Lessons We All Need To Learn by Patty LaRoche

Patty LaRoche. 2023.
Author: A Little Faith Lift…Finding Joy Beyond Rejection
AWSA (Advanced Writers & Speakers Assoc.)

While visiting my grandchildren, Paige, age 3, and Tatum, age 1½, in Arkansas, their parents and I took them to a children’s indoor playground.  For two hours, they ran, climbed, slid, rolled and pretended.  Soon after we arrived, two other families showed up, each with an autistic son.  As we sat on the sidelines, watching our kiddos laughing and having fun, the mothers of these two 10-year-old boys stayed near their sons who needed constant monitoring.

Twice, one boy took off his shirt and attempted to climb a slide backwards.  Immediately, his mother grabbed his ankles, pulled him down the slide and wrestled him to put his shirt back on.  When a blaring alarm went off, the attendant bolted to the back door, the only exit left unlocked, from where the boy had escaped and was running towards the street.  His mother alertly ran out the front door to intercept her son.  We all stood frozen, wanting to help but not knowing what to do.  Within a minute, the three of them were back inside, safe.

What must that be like to parent an autistic child?  While my grandchildren mingled with other kids and wanted to show us their newest skill, these boys could not be left alone.  When our family went to a restaurant afterwards, the other family did not have that luxury, and when we tucked Paige and Tatum into bed later that night, the autistic family would tussle with children who fought sleep and wanted to flee.  Theirs was a lifelong struggle.

I once talked with a young parent after he and his wife received the diagnosis that their son was severely autistic.  Finding a nanny, an appropriate school, play-dates with friends and relaxing vacations was nearly impossible, and dealing with others’ dirty looks when their child has a meltdown breaks their hearts.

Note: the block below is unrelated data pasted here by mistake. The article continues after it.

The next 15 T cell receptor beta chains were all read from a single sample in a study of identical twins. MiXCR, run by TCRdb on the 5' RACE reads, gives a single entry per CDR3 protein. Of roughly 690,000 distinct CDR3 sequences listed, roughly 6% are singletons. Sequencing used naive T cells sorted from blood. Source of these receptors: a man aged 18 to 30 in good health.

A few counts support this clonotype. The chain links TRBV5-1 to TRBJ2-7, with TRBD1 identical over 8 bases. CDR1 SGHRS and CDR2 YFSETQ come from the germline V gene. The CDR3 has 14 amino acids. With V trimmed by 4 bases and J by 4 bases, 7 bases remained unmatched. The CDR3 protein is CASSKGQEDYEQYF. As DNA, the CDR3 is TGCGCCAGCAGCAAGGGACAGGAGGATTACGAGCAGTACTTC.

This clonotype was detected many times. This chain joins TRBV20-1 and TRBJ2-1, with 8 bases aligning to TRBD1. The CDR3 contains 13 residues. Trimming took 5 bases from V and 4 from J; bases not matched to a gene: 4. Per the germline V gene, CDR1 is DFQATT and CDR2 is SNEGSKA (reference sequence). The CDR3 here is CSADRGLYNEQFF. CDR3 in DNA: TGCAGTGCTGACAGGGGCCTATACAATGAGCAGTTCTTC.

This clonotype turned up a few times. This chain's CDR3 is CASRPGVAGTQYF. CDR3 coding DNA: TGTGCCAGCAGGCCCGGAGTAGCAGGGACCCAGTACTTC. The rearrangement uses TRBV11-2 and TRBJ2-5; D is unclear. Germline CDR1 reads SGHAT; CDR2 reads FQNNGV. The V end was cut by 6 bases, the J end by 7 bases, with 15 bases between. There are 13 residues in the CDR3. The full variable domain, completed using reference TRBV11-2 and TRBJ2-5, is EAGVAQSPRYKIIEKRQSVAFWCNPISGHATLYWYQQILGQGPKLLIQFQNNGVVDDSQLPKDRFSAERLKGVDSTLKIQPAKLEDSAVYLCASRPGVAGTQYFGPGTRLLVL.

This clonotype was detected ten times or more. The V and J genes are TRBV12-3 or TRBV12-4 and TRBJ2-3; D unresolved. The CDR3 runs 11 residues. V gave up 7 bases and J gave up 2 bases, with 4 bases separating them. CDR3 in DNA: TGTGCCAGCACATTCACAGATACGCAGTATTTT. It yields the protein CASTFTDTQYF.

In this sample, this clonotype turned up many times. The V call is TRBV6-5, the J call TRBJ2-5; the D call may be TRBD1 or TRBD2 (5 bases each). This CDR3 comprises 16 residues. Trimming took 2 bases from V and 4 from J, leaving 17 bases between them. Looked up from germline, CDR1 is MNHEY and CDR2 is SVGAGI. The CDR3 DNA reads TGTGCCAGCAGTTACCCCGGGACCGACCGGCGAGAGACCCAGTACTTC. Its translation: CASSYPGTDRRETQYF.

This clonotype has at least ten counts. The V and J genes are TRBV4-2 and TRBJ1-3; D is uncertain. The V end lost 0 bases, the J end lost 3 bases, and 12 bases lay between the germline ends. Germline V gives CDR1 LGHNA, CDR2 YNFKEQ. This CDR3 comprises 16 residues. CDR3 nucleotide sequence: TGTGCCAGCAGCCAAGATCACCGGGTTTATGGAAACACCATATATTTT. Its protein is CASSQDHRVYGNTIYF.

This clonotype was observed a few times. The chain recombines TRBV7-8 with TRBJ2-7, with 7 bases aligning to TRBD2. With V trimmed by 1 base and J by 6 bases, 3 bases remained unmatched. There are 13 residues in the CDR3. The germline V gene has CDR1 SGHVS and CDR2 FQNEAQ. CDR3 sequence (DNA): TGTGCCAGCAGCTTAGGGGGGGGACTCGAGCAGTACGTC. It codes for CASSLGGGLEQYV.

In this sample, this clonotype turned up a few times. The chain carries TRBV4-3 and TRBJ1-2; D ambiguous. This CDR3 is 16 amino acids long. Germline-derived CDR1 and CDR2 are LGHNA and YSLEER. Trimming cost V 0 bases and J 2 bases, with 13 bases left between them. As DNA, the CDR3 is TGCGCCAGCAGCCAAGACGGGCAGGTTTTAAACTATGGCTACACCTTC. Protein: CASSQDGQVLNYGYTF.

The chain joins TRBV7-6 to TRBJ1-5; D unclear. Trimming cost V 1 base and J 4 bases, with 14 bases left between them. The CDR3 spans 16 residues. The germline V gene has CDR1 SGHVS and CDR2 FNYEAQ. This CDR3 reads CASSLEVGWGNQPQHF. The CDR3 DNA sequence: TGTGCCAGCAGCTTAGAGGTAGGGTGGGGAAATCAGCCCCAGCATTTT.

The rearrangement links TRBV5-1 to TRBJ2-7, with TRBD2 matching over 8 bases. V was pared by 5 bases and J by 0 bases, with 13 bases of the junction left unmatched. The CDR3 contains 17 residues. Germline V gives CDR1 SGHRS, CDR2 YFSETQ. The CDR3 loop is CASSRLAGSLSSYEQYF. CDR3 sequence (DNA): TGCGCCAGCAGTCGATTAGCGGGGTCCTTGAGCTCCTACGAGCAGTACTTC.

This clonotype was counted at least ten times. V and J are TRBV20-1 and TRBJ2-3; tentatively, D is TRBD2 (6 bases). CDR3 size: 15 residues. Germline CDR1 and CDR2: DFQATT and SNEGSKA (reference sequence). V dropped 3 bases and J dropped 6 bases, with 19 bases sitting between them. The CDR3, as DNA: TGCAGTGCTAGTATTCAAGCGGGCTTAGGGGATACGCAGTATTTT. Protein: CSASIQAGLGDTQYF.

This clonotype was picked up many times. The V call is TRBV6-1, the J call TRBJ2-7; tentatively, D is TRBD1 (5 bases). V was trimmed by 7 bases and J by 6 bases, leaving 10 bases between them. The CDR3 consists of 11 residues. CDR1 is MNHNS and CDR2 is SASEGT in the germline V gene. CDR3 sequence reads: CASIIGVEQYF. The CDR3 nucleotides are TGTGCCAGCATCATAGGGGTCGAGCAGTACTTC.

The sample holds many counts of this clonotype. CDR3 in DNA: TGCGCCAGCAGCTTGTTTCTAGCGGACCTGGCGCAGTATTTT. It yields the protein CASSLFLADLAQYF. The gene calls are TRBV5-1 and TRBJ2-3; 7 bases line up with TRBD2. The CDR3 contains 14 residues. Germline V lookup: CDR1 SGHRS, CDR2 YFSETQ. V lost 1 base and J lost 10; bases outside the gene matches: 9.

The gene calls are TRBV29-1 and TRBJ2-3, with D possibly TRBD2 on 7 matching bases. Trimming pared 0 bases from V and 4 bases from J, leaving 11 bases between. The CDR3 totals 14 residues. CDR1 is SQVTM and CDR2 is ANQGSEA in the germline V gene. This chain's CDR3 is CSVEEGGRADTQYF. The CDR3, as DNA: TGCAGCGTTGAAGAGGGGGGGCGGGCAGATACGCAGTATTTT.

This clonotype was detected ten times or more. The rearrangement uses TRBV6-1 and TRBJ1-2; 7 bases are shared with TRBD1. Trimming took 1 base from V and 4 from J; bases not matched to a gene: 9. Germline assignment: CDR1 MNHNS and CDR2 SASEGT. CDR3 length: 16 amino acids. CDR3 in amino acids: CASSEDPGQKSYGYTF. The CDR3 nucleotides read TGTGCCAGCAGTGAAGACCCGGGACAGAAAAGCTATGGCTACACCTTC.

On my trip to Arkansas, I encountered a woman who works for HopSkipDrive, a company that hires drivers for special-needs children.  She drives an autistic boy to school and back and is paid by the government “very, very well,” she said.  The young boy’s caretaker rides with him in the back seat of the car, and one day she told him that he had been bad at school and would not get a treat.  Since the school gives them a treat no matter how they behave, this child had no idea why he was not rewarded.  He began punching and kicking his caretaker, and the driver had to physically intervene.

In the article “Desiring God,” author Cameron Doolittle—who runs a weekend respite center for special-needs children–writes four things autistic children have taught her about her faith.  One child is able to filter out excessive noises and listen only to those who matter most, just as we should do with God’s voice. Another child acts out Disney characters to portray his emotions.  To communicate fear, he acts like the rat in Ratatouille; to show strength, he acts like Gaston from Beauty and the Beast. Doolittle writes that we should filter our emotions through the lens God has provided us in the bible.

One young boy uses words literally.  If Doolittle tells him to not hit our friends, he thinks it’s okay to hit strangers. Christians, the author says, also need to choose their words carefully and speak the truth in love.  Another boy, after a weekend of respite, greets his mother with, “You’re still fat, Mom.”  Knowing that that is inappropriate, he has learned to quickly ask for forgiveness.  We should do likewise, writes Doolittle.

I asked my parent-friend what God has taught him through his experience fathering a special-needs son.  “Patience.  Unconditional love.  Dedication.  Unselfishness.”  Qualities we all should have, but I’m not sure this isn’t one of the most challenging ways to learn those lessons.



One thought on “Lessons We All Need To Learn by Patty LaRoche”

  1. Great article….things we never think of if we do not have an autistic child or have never been close to a family who has an autistic child. The comparison to that of Christian life is eye opening or perhaps heart opening!
    Thank you for a short but profound article!

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